Across the eastern seaboard served by the National Electricity Market (NEM) demand is collapsing and heading towards territory not seen since the last millenium. Another few years on current trend and the industry will be in chaos. The last thing utilities want now is new capacity enforced by government regulation into an already grossly oversupplied market.
The 2013-14 financial year is the fifth consecutive year to see negative demand growth on the NEM. And the problem for the electricity utilities is that the demand is falling more sharply with each passing year. In 2013-14 demand fell almost 3%. The trend is really quite alarming.
Predicting energy demand is proving to be a mug’s game. Just ask the Australian Energy Market Operator (AEMO).
As recently as 6 years ago, growth in demand for poles and wires electricity could be counted on with certainty. Then demand grew at an average of a touch over 2% each year, varying between 1 and 3.5% depending on the economic cycle and seasonal weather variability.
It all made sense. With an implicit assumption that demand for electricity is inelastic, in an expanding economy, with a rising population, it has been a given for industry and government that demand must rise. And since poles and wires electricity seemed the only way of servicing that demand, growth was assured.
But since the GFC, the growth in demand has collapsed, initially flat lining before falling into negative territory where it has been for the last five years. In fact, compared to the forward projections of 2007, when 2.2 % annual growth seemed assured, demand is now down some 6 gigagwatts, or almost 25%.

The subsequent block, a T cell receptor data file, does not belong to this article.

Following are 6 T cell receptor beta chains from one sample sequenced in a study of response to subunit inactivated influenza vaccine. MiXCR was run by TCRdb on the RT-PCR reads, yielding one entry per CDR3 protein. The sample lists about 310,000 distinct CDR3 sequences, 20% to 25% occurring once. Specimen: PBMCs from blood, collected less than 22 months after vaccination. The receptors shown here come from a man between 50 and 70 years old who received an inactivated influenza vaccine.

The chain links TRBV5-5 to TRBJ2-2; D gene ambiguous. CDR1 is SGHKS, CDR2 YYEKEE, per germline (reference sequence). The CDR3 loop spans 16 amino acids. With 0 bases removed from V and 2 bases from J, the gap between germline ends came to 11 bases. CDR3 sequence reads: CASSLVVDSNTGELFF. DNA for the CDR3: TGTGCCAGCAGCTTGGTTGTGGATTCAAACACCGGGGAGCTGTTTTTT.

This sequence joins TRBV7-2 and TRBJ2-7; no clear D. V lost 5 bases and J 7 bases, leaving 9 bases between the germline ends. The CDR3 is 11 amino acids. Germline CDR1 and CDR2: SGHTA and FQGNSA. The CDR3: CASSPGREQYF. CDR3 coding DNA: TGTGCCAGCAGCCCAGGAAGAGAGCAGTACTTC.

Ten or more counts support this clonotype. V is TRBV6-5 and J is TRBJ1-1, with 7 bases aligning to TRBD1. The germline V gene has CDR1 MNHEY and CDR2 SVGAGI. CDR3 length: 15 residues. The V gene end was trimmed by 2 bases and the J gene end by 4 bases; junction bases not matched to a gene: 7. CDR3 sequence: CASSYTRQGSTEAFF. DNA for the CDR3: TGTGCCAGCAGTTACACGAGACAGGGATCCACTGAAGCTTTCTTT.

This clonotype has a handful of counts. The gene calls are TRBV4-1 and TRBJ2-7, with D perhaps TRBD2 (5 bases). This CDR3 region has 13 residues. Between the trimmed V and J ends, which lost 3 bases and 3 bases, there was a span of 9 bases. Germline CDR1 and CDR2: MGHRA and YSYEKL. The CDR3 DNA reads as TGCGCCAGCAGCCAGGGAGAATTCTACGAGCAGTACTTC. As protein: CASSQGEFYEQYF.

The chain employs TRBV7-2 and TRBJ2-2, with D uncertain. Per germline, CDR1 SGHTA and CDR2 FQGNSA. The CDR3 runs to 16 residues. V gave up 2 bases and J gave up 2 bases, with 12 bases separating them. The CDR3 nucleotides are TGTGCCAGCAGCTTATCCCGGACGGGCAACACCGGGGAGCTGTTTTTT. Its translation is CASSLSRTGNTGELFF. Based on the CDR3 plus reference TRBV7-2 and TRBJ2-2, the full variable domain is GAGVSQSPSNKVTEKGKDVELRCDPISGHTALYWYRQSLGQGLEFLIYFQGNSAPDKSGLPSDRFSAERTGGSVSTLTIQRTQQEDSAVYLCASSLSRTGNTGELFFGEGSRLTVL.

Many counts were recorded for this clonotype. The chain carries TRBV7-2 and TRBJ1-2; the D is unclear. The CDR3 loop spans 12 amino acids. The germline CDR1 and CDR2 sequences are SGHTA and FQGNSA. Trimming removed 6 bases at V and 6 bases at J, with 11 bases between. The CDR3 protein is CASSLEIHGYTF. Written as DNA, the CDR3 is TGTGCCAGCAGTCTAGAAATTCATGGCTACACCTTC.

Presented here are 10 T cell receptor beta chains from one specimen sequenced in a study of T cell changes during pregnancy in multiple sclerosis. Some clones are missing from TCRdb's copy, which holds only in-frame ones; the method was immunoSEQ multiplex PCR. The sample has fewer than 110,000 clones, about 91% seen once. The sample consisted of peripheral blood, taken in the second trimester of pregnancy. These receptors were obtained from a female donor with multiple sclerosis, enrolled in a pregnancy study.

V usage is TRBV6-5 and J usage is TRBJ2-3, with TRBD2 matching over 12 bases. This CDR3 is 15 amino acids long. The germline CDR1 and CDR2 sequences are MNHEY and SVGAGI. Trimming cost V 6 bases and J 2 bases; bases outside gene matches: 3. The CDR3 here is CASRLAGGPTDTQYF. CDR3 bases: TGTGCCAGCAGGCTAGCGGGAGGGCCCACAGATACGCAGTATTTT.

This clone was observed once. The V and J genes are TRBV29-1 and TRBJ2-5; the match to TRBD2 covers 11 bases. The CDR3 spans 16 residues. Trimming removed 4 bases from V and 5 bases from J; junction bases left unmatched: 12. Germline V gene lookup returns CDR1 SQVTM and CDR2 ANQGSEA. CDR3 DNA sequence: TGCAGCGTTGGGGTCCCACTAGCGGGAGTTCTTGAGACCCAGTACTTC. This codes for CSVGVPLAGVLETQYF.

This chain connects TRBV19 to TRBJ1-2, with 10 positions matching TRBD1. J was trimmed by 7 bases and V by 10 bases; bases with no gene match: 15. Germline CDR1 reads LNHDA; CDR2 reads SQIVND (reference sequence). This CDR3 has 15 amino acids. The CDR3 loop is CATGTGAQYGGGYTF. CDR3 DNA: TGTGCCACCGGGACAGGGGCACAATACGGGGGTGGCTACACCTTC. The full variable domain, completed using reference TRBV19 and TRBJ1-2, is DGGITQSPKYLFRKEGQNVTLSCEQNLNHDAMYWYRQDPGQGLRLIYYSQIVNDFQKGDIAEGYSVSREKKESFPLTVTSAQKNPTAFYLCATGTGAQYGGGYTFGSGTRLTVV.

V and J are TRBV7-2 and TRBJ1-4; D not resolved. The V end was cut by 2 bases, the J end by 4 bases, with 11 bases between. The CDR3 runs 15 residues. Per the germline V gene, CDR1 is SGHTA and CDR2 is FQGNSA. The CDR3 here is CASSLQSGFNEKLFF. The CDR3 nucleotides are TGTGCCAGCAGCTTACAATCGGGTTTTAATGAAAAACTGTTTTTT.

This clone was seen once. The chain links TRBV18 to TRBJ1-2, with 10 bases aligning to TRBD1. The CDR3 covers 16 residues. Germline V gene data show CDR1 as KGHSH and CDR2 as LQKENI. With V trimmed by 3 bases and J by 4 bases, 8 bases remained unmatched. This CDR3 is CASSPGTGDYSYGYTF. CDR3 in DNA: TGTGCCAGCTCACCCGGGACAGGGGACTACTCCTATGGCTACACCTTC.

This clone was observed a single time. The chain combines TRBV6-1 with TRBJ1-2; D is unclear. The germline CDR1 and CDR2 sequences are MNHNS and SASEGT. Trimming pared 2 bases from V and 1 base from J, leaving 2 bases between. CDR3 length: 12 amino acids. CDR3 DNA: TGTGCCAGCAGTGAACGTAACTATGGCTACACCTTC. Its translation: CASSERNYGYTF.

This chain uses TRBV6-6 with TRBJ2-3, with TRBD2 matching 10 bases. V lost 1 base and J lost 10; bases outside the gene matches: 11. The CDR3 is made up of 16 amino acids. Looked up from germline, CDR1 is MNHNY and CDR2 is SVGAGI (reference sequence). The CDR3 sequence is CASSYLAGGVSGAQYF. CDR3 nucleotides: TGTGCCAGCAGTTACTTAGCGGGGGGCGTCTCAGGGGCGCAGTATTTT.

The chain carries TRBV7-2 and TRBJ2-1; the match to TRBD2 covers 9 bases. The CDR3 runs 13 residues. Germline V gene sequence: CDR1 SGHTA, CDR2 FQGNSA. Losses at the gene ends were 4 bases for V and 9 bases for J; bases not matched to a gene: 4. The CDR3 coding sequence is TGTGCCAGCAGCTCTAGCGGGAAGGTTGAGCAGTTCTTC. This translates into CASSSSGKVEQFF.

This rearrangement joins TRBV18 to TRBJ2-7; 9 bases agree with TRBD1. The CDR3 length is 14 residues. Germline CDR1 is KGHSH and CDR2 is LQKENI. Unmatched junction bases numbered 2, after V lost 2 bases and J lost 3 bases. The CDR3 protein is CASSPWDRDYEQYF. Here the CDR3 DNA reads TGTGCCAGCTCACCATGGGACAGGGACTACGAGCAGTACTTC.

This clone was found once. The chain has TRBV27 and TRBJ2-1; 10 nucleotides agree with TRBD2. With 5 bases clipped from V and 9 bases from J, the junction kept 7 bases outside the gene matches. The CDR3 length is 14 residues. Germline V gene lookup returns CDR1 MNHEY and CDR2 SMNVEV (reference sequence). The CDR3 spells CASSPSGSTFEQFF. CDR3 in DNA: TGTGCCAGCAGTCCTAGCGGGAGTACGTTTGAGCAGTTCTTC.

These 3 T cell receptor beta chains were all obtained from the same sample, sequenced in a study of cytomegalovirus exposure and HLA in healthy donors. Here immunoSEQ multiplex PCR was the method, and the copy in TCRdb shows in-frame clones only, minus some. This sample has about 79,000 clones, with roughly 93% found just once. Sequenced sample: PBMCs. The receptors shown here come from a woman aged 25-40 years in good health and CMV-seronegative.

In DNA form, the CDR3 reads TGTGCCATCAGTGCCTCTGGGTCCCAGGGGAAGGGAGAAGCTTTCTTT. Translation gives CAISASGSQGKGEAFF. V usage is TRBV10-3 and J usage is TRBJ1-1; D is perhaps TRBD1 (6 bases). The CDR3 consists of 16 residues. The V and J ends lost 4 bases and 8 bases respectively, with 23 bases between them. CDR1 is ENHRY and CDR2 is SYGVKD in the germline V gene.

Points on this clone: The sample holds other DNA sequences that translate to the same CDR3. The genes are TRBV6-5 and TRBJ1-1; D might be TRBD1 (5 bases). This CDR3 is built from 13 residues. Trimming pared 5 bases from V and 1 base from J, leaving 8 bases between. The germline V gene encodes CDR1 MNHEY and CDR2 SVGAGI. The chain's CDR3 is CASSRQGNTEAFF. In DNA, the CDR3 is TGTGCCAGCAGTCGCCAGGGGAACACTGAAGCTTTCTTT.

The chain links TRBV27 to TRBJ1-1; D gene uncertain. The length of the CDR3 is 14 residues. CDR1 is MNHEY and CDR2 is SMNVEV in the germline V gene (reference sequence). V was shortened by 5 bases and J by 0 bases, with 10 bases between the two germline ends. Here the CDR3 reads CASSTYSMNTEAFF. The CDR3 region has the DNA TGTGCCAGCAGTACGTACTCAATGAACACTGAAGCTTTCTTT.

Since the GFC many things have changed. The take-up of distributed technologies have greatly reduced demand for poles and wires electricity. And poles and wires electricity is no longer the only game in town due to the phenomenal cost reductions in solar photovoltaic. Contrary to perceived wisdom, electricity demand has proved to be anything but inelastic.
The reduction in demand has clearly blindsided both industry and government, which continue to operate as though demand growth must inevitably return. Even the market operator, AEMO, has found the downturn difficult to comprehend. Each year for several years in a row, AEMO has been forced to revise down its electricity demand forecast.
In fact, the idea that energy demand growth is essential for a growing economy is so ingrained in industry and government thinking, that we might question their collective sanity. The idea that Australia might be in for a sustained period of falling consumption for poles and wires electricity seems almost impossible for industry and government to comprehend. In the recent RET review, ACIL-Allen assume long-term growth of 0.5% per annum.
In face of the current trend, this seems to be delusional at best, utter madness at worst. A more sensible assumption might be to presume that demand for poles and wires electricity will continue to decline. A more pertinent question might be “when will we no longer need transmission?”. On current trend, we might be guessing that could be frighteningly soon.
With average demand dropping almost 600 megawatts in the last financial year, and large electricity consumers such as the aluminium sector already exiting the industry, it is hard to imagine anything but further reductions.
And that will put upward pressure on costs of distributing poles and wires electricity, which in turn will further encourage energy efficiency measures and distributed generation.
It makes for challenging times for our energy utilities, who continue to want to operate a business model that involves servicing our need for the benefits of energy (heating cooling, lighting, communication etc.) by supplying more and more energy across the grid.
With the costs of distributing poles and wires electricity consuming a larger and larger proportion of the retail bill, it is time to step back and reconsider what we want from our energy system, and how we get there. With concerns growing over how the bleak demand outlook will impact the viability of the electricity grid, we could do well to ask “why do we continue to promote two energy grids (gas and electricity) to provide essentially the same energy service.”
Source: The Conversation. Reproduced with permission.